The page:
For decades, grassland bird research and conservation happened in large part in the prairies and fields of North America. Yet for many grassland birds, particularly Bobolink, this was only half the story. VCE is completing the Bobolink's story.
A Bobolink spends twice as much time in South America than in North America. It's why VCE studies Bobolinks wherever they go. And it's why the US Fish and Wildlife Service selected us to write the blueprint for the conservation of Bobolinks not only across North America, but South America as well—by gathering input from partners in both continents.
Like many grassland birds in North America, the Bobolink has suffered significant population declines due to threats that continue unabated. Our conservation options are limited on agricultural and other privately owned habitats.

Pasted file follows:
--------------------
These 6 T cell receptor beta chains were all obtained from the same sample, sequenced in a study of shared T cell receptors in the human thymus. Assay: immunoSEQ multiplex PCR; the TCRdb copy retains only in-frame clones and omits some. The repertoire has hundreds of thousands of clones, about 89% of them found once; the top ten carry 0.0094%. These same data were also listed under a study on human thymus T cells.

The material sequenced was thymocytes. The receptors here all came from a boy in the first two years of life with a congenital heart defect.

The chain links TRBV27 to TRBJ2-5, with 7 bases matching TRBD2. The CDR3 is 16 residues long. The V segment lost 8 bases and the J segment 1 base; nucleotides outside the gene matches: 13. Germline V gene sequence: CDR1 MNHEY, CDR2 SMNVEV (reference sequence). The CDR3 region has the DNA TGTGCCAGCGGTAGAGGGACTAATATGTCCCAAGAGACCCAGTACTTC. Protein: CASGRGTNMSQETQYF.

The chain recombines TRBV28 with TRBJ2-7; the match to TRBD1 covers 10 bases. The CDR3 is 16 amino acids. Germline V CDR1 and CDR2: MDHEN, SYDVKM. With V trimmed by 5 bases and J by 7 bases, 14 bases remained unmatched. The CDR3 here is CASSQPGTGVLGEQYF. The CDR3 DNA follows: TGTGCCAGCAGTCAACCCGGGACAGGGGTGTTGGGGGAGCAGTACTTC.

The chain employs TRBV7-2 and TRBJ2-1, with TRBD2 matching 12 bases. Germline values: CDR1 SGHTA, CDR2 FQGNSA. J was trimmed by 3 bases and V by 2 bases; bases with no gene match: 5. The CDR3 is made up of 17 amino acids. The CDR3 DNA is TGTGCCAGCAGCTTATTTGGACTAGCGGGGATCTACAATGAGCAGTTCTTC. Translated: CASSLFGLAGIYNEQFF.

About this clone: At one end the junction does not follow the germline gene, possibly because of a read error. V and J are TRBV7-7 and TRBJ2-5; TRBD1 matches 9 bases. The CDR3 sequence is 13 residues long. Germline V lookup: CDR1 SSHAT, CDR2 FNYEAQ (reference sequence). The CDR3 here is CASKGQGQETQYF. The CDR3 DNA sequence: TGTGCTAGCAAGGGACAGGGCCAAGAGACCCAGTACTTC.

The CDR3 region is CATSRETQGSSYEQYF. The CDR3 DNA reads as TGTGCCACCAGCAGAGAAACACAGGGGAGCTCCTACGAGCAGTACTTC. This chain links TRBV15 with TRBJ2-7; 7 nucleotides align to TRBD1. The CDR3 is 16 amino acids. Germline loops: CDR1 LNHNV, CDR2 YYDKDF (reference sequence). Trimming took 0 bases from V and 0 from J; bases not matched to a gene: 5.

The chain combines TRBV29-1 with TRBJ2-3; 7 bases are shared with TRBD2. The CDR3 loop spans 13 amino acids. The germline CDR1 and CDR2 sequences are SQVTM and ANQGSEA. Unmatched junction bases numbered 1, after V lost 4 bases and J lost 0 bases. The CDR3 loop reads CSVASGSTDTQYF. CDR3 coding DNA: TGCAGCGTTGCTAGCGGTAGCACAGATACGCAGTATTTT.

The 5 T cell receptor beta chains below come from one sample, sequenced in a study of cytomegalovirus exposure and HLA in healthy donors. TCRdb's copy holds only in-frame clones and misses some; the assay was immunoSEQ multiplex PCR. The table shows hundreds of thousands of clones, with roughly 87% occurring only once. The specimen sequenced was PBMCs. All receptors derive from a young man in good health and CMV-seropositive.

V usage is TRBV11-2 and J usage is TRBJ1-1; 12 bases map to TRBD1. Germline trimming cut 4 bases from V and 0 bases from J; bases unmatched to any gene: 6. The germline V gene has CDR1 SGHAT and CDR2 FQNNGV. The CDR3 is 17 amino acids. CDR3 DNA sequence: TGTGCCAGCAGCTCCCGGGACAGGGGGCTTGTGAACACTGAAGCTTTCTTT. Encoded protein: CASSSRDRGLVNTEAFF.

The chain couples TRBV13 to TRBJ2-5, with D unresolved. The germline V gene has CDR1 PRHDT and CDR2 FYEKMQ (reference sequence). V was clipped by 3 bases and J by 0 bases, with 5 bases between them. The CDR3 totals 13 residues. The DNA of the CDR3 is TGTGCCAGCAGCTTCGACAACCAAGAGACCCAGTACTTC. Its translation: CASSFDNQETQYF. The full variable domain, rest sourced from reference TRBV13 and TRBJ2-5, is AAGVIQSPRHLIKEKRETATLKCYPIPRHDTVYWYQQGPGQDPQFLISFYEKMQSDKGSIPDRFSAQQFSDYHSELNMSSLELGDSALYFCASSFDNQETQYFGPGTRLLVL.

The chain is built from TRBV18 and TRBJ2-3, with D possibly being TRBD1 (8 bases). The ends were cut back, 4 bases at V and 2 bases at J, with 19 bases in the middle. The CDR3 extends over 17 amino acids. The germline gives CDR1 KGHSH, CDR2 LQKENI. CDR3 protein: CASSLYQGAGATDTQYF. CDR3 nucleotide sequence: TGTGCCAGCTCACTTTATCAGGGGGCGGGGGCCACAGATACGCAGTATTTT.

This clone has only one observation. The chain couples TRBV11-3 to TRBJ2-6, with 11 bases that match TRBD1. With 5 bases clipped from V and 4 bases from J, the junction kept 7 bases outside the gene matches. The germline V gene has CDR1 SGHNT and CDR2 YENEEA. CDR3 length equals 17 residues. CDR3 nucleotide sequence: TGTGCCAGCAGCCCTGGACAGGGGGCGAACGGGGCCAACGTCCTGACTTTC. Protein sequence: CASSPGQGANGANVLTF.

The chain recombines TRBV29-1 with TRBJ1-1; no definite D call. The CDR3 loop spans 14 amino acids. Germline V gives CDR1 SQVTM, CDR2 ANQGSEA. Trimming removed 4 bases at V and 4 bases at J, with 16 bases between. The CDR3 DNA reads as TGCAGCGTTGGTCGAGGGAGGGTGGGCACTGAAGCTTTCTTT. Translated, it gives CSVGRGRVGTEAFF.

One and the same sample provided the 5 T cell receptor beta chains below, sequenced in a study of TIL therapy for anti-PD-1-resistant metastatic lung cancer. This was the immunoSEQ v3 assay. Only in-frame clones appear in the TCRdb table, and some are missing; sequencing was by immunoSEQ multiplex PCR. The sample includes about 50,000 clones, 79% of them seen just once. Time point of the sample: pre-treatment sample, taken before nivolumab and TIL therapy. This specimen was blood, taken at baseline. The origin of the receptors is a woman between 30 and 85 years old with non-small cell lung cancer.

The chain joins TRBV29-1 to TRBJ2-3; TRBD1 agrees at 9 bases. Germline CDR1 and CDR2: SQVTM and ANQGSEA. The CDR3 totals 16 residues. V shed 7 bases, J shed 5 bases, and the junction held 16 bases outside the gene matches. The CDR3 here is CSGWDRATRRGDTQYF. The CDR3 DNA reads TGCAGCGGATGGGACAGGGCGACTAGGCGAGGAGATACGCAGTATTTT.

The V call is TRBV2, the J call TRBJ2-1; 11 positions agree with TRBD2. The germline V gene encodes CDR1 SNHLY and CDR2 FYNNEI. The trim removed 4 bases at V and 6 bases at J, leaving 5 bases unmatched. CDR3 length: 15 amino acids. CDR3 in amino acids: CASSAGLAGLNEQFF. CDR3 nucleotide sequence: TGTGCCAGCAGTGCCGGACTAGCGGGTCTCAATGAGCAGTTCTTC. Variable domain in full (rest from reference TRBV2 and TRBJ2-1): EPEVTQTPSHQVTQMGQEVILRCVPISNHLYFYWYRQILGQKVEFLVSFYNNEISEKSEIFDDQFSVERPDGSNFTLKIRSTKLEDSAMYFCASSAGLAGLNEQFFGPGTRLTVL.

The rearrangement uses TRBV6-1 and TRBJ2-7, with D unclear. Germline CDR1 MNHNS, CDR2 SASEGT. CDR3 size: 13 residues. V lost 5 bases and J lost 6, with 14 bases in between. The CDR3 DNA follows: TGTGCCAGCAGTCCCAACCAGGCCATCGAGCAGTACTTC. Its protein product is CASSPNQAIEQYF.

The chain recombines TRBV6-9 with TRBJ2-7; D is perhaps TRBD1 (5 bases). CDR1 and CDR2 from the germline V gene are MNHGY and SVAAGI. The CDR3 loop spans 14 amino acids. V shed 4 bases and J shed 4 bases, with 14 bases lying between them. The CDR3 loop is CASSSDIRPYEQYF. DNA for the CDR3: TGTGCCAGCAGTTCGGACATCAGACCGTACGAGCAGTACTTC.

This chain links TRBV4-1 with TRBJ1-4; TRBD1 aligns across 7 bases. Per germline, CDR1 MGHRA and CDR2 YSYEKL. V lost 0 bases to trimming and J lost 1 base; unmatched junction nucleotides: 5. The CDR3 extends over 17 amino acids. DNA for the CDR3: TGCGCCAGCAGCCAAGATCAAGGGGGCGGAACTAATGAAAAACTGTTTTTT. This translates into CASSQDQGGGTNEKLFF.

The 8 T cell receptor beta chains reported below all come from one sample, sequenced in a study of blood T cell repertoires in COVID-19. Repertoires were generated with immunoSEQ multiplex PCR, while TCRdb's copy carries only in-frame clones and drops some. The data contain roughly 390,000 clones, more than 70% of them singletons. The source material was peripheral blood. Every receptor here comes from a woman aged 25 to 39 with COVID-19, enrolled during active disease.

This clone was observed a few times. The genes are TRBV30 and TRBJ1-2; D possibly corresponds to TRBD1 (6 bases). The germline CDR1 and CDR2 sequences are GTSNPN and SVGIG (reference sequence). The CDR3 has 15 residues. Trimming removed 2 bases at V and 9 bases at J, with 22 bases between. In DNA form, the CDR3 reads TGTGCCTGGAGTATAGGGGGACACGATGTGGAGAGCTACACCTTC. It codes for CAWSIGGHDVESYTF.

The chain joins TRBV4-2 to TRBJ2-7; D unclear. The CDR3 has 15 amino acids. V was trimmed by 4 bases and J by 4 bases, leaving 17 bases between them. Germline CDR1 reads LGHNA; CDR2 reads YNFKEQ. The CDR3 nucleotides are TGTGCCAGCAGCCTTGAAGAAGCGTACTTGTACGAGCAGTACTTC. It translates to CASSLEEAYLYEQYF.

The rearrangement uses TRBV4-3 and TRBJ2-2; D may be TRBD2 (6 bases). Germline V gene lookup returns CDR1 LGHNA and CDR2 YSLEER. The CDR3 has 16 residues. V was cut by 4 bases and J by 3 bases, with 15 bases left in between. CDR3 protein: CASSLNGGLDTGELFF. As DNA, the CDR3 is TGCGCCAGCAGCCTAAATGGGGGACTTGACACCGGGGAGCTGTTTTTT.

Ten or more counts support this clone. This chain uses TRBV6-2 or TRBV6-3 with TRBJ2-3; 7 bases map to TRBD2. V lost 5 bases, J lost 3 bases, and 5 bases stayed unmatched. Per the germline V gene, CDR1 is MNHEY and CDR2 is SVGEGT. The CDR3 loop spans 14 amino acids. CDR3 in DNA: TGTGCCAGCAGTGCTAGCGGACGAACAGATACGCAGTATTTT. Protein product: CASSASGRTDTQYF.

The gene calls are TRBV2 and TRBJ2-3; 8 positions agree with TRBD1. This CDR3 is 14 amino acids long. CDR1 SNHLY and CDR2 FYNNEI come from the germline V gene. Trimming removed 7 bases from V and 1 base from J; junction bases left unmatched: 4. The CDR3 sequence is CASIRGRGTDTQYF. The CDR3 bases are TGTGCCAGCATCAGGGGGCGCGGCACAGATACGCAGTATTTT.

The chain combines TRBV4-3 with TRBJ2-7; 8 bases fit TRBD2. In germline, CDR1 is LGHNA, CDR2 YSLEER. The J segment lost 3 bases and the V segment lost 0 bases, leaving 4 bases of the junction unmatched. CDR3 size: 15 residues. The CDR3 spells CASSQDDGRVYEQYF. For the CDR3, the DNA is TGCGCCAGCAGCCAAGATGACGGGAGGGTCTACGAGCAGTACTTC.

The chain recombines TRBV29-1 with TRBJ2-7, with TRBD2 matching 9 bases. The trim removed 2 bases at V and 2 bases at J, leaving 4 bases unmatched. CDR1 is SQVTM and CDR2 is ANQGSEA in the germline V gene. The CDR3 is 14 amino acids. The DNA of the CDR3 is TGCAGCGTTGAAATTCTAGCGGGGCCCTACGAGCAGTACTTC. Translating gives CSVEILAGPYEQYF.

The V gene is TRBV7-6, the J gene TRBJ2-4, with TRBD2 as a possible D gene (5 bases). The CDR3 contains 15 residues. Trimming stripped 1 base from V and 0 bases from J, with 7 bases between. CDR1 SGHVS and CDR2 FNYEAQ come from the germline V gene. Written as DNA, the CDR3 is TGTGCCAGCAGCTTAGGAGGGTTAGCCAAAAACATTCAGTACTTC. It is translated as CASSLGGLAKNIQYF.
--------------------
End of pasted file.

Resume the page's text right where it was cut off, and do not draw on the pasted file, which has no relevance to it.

In response to these and other challenges, the US Fish and Wildlife Service designated Bobolink as a focal species, and it called for a conservation plan that would address threats to Bobolinks as well as other grassland bird species. With input from North and South American partners, the Bobolink Conservation Plan considers the “full life-cycle” of Bobolinks: north, south, and in migration.
Developing a plan for Bobolink challenges us to address socioeconomic factors affecting grassland birds. In the process, we have strengthened our collaboration between North and South American partners. The Conservation Plan will include guidelines for carrying coordinated conservation at multiple scales to meet population objectives set forth in the Plan.